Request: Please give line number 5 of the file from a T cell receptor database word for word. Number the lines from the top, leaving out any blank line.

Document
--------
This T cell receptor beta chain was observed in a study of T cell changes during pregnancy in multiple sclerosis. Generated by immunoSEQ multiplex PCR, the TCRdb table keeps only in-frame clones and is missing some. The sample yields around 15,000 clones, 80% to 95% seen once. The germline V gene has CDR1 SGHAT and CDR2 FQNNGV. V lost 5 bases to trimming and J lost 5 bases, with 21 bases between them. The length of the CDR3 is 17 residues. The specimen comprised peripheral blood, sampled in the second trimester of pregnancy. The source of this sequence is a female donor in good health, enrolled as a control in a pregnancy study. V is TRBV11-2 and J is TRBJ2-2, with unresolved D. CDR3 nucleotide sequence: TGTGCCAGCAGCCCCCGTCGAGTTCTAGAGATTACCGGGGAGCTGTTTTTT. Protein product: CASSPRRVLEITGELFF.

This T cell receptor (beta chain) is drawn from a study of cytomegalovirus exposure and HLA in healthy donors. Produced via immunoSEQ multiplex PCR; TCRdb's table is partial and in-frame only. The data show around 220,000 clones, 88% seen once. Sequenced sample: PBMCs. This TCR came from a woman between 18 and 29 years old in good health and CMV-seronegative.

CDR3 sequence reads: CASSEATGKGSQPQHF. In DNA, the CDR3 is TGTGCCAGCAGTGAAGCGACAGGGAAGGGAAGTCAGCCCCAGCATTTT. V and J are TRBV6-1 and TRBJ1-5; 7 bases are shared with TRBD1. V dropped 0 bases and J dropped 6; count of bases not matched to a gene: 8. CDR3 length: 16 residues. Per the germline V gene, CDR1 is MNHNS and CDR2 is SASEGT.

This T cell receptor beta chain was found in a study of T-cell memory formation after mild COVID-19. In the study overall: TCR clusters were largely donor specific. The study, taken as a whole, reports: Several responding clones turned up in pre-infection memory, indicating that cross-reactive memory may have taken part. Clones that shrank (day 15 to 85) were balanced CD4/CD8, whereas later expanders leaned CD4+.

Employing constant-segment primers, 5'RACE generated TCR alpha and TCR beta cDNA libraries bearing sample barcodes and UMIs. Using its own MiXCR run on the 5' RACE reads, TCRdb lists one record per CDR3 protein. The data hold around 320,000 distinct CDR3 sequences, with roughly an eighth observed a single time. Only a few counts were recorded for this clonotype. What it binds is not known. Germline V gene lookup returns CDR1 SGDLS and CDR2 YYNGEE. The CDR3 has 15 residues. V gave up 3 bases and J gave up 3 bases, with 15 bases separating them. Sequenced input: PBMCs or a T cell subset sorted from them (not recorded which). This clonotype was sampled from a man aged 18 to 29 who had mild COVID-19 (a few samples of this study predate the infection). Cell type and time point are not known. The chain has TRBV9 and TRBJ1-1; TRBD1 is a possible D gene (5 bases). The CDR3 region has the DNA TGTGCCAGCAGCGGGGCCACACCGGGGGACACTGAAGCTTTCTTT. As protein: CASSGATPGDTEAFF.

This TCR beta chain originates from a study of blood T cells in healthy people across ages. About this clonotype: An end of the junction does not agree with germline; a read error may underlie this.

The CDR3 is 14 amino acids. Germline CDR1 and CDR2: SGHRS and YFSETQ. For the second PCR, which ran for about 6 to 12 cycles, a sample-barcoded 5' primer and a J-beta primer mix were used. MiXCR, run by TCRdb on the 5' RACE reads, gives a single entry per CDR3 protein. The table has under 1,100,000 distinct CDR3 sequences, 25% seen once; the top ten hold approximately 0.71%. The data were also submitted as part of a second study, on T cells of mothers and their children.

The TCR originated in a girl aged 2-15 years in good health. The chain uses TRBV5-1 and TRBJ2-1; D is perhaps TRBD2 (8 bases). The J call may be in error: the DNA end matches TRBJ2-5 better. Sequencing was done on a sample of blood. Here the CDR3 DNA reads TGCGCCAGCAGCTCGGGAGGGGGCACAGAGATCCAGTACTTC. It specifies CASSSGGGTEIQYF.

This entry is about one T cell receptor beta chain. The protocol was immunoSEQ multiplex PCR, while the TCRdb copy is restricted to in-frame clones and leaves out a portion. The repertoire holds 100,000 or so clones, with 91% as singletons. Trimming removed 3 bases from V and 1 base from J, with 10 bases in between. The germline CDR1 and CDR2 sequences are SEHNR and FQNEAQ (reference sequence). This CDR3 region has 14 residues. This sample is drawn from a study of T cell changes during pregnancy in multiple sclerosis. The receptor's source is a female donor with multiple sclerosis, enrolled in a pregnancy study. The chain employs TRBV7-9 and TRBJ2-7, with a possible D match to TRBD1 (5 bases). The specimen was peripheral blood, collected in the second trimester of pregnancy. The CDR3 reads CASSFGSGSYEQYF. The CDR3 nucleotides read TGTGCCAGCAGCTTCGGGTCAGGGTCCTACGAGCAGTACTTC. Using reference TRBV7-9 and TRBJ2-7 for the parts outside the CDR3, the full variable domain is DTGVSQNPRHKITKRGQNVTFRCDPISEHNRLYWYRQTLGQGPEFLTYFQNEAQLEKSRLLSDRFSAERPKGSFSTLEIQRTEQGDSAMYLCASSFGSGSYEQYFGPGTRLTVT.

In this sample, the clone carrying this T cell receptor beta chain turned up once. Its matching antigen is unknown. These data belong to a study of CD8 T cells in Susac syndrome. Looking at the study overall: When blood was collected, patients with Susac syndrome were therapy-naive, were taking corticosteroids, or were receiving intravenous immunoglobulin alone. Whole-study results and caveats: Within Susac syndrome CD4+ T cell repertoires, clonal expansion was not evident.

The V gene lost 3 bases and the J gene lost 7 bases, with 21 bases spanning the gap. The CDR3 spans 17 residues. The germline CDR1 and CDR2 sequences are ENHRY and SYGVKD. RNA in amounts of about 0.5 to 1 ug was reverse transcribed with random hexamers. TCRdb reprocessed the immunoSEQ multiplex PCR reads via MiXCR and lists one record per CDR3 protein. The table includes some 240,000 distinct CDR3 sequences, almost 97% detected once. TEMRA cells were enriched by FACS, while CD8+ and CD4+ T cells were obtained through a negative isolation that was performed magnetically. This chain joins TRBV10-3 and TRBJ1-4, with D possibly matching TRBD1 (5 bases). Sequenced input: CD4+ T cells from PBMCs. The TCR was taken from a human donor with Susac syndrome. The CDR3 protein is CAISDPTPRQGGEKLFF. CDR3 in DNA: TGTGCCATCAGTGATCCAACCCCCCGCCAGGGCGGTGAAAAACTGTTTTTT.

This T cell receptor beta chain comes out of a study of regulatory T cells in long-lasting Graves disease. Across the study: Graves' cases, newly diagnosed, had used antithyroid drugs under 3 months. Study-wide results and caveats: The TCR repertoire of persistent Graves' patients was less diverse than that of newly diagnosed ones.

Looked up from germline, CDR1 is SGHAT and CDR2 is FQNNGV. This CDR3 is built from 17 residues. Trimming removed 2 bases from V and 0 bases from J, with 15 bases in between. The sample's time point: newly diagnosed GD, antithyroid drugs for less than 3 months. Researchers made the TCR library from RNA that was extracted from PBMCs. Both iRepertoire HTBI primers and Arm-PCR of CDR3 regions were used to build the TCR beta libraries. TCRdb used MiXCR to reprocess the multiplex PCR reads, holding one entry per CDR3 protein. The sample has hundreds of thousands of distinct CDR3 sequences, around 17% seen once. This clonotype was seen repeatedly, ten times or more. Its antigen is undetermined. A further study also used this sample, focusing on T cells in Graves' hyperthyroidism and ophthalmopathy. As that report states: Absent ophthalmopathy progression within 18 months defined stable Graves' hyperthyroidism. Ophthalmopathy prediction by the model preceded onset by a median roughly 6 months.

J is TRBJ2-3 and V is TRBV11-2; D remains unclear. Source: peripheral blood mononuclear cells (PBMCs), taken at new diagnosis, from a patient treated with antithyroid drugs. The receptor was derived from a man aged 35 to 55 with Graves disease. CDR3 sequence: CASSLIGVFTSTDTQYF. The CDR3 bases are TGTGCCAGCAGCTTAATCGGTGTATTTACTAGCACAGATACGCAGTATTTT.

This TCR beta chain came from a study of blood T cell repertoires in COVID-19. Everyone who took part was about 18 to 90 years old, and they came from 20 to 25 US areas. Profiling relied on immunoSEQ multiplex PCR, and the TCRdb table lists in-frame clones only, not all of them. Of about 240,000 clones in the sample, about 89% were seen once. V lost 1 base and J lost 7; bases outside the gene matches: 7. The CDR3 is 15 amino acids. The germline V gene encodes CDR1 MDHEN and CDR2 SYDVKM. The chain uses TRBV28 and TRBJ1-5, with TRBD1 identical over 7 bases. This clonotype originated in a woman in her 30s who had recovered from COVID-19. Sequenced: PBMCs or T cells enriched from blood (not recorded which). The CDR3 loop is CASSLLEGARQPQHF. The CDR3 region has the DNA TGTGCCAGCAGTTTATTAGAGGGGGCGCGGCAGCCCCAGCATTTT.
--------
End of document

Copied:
Employing constant-segment primers, 5'RACE generated TCR alpha and TCR beta cDNA libraries bearing sample barcodes and UMIs. Using its own MiXCR run on the 5' RACE reads, TCRdb lists one record per CDR3 protein. The data hold around 320,000 distinct CDR3 sequences, with roughly an eighth observed a single time. Only a few counts were recorded for this clonotype. What it binds is not known. Germline V gene lookup returns CDR1 SGDLS and CDR2 YYNGEE. The CDR3 has 15 residues. V gave up 3 bases and J gave up 3 bases, with 15 bases separating them. Sequenced input: PBMCs or a T cell subset sorted from them (not recorded which). This clonotype was sampled from a man aged 18 to 29 who had mild COVID-19 (a few samples of this study predate the infection). Cell type and time point are not known. The chain has TRBV9 and TRBJ1-1; TRBD1 is a possible D gene (5 bases). The CDR3 region has the DNA TGTGCCAGCAGCGGGGCCACACCGGGGGACACTGAAGCTTTCTTT. As protein: CASSGATPGDTEAFF.